Thursday, April 26, 2012

You Say "Industry," I Say "Potato!"

Recent discussion about Monte Cook bowing out of the development of 5e has lead a certain someone to declare that her initial decision to not care about 5e has been validated. This (all happening on G+ where the cool kids hang out and your humble troll occasionally lurks) lead to the requisite argument about the importance of the industry to RPGs.

I think this is one of those areas where people are talking past each other. Watching Zak of all people poo-poo the industry is a bit twitch-provoking. Sure, he doesn’t need the industry, but I don’t exactly see him sending the money WotC’s paying him to advise on 5e back to them.

The DIY community can absolutely point to things like Fight On! and the gorgeous books shipping from Raggi’s living room and proudly proclaim that they can produce high-quality products just like (and often better than) the industry. But that only begs the question of where, exactly, is the line between the industry and the DIY folks.

The line has gotten really blurry with 5e. So far, 5e marketing has largely been about getting the blogging world yammering about it. In just under a month, WotC is promising to unleash a playtesting blitz similar to what the Paizo crew did for Pathfinder. Are all those playtesters part of the industry? What about people who drop some cash into a kickstarter project and get their names in a book? I think they are, and I’m fairly certain Paizo and WotC want them to feel like they are. The products Paizo sells are not nearly as important as the culture they foster, with their wide-open playtests, their organized play, and their RPG Superstar contest all working to blur the line between industry and hobby. Spend some time on the Paizo boards and you’ll discover that Pathfinder isn’t so much an RPG as a friendly, geeky cult. The fans send the corporate headquarters pizza for crying out loud! Even Apple fanatics don’t got that far.

It was recently announced that Tor is going to drop DRM on their ebooks. They can do this because the relationships authors have with their readers is becoming warmer and closer. Readers want to pay for books because they know that’s how writers keep the lights on and afford time to sit down and write. They want to say “thank you” to the authors for what the authors have given them. Paizo’s fans want to do the same thing, as do the fans of Steve Jackson Games. WotC is trying to build the same sort of rapport with their audience.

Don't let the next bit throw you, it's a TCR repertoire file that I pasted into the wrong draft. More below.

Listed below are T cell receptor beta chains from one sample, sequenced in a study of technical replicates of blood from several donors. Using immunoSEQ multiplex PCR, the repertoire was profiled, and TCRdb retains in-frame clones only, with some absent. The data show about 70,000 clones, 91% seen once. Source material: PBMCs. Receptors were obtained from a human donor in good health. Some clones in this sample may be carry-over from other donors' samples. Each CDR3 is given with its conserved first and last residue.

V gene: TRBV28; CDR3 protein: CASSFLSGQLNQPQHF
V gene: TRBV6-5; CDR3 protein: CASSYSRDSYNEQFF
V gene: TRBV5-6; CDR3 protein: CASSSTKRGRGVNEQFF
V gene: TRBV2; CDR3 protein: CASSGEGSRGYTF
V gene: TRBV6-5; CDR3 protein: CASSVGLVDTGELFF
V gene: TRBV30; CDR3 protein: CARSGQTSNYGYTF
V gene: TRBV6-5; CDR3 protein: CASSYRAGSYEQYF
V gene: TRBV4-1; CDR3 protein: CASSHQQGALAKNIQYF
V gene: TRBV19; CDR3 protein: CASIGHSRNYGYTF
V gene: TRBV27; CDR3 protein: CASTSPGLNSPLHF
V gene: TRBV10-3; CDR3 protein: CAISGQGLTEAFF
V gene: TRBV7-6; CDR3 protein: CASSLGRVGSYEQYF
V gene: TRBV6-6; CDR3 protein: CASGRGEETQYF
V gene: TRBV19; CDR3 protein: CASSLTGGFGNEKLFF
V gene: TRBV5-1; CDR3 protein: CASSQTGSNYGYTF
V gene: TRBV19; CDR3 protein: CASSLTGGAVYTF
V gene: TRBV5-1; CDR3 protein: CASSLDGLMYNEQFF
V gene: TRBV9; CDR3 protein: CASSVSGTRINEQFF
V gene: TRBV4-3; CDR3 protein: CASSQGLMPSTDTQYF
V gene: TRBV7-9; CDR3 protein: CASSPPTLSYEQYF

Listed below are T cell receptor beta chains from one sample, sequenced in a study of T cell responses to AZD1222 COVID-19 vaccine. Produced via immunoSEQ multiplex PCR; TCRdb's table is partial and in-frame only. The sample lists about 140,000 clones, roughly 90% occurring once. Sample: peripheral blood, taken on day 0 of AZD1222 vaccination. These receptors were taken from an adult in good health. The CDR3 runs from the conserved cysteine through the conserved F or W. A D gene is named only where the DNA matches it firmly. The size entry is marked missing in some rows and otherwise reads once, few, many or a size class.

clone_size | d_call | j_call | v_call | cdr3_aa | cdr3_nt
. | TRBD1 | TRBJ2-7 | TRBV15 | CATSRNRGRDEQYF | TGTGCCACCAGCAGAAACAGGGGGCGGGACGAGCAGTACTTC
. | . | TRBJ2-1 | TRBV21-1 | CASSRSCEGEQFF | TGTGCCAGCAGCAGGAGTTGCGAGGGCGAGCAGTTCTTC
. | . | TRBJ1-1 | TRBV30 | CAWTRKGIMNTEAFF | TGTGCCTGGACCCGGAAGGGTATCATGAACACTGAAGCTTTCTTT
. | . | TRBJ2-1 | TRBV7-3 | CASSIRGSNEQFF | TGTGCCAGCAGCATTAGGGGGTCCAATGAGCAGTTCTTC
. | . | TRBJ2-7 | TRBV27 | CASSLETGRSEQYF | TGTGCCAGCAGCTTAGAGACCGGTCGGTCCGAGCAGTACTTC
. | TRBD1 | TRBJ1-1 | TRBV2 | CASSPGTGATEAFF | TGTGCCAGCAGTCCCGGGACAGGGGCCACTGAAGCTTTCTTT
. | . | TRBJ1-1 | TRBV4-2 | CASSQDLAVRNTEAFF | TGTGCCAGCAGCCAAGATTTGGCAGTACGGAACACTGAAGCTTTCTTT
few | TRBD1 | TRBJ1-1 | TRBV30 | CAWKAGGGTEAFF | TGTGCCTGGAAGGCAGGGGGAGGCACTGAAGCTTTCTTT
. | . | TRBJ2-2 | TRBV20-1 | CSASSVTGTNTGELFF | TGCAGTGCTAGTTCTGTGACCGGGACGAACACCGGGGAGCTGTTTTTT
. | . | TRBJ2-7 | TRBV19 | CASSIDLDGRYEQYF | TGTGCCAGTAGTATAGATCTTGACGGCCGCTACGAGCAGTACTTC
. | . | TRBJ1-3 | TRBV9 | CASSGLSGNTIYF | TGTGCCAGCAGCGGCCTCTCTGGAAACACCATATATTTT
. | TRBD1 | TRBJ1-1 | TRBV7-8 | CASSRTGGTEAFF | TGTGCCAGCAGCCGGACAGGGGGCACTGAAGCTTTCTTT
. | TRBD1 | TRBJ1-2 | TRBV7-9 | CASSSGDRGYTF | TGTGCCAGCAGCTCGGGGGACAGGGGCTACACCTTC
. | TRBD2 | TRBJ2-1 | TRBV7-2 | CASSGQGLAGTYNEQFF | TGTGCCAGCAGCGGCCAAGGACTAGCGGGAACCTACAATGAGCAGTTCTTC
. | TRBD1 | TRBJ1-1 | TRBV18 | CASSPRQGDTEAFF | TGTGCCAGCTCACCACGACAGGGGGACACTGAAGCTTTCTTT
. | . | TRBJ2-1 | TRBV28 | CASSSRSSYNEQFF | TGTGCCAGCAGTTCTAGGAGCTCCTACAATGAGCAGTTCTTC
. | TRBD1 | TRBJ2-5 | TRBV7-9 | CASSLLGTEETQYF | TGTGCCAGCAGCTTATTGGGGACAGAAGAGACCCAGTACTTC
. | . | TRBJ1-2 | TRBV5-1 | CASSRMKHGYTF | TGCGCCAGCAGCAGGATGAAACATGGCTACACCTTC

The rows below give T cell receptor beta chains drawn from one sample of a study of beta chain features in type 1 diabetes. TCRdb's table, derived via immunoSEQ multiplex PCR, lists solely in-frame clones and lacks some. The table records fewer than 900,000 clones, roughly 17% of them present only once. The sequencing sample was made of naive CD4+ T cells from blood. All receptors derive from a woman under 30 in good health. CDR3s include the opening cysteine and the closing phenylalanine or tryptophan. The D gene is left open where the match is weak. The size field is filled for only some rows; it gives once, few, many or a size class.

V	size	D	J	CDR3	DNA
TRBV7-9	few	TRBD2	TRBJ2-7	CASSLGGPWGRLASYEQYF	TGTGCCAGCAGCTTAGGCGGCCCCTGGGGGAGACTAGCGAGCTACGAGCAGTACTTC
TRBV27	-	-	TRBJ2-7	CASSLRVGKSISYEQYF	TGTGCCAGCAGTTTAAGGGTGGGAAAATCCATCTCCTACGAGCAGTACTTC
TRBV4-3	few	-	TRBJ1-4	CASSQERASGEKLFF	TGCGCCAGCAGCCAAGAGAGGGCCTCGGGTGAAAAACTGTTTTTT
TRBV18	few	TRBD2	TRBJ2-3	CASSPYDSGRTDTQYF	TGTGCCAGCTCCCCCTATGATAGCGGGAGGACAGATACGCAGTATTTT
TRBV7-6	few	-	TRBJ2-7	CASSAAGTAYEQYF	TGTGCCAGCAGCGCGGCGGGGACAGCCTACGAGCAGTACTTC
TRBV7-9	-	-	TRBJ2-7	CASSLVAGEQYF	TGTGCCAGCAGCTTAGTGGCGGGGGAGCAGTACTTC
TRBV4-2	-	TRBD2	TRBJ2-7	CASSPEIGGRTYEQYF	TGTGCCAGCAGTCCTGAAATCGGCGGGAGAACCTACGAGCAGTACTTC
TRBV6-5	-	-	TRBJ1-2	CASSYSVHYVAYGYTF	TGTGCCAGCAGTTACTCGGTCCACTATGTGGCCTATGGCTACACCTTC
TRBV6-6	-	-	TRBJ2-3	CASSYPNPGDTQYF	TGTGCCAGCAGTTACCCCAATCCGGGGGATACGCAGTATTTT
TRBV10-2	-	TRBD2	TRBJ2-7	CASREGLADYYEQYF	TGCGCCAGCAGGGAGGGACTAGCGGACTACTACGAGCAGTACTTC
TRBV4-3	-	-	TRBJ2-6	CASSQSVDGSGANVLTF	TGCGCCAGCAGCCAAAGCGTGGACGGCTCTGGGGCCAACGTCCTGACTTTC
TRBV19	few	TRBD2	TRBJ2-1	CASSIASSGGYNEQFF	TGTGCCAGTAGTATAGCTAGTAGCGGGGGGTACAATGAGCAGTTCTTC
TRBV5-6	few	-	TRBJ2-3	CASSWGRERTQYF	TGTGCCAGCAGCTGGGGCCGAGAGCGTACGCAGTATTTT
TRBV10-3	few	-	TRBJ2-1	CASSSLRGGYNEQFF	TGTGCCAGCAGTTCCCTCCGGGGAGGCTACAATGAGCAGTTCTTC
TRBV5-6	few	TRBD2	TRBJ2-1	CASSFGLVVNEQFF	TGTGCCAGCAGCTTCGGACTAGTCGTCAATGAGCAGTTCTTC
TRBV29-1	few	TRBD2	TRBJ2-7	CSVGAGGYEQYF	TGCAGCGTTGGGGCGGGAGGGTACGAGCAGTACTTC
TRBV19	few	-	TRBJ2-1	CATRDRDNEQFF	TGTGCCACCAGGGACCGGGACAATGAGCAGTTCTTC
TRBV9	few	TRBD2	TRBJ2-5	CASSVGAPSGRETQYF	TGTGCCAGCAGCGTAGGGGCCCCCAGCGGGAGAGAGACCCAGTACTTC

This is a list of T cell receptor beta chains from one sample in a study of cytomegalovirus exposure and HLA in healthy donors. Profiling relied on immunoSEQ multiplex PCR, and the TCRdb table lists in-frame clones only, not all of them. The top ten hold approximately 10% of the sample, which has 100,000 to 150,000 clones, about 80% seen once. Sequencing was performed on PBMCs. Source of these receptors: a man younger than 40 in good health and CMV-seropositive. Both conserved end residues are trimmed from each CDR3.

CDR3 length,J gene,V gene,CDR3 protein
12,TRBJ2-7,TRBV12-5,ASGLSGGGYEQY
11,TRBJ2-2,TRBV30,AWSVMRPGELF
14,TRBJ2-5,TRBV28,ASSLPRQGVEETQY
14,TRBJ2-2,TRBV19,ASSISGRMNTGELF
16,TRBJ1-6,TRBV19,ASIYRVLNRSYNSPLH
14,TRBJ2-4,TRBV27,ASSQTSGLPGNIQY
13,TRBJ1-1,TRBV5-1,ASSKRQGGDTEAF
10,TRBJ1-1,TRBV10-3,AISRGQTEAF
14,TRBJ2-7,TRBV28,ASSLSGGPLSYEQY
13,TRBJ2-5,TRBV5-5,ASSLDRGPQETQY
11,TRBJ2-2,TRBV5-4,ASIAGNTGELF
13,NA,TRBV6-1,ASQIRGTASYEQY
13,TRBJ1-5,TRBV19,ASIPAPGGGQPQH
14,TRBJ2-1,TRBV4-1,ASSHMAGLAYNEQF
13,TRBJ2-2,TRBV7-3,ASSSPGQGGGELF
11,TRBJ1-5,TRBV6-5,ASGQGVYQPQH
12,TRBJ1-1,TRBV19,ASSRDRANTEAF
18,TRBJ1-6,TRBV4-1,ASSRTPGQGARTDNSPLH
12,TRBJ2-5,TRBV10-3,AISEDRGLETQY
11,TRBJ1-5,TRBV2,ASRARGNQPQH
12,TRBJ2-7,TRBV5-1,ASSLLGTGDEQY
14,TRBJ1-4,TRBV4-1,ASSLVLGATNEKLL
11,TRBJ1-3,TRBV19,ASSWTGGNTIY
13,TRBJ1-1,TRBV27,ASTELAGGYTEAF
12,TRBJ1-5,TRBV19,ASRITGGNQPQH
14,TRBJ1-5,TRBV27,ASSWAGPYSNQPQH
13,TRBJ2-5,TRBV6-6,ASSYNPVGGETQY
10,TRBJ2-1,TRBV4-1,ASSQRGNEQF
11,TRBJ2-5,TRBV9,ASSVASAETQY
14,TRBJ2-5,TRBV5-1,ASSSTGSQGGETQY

It’s coming slowly, but the relationship between consumers and producers is transforming. It used to be we just bought what we were offered. More and more, however, we’re developing relationships with the folks who make our stuff. I think RPGs are ahead of the curve here because the line between producer and consumer has always been rather hazy, and is only getting fuzzier with time.


taichara said...

Antics around 5e -- and every other "e" -- continue to keep me off the radar, I have to admit.

I'm happier staying out of the scrummage and just keeping the occasional weather eye on the news.

(safthep: winged but flightless humanoids created from lapwing stock, staff and guardians for pyramid temples)

trollsmyth said...

Taichara: Sorry to hear that. It really is a tempest in a tea pot, but being the sort myself that has an antipathy towards certain flavors of conflict, I certainly can sympathize.

taichara said...

I do continue to hope that someday I'll poke my head out of the gopher hole for longer than a moment, but as it stands the drive just isn't there.

Sometimes I feel a bit bad for it; but then I remember the stress from trying to keep up when I wasn't feeling it, and I remind myself this is a better plan. Eventually things will settle, and I'll wander back again comfortably. I just need patience X3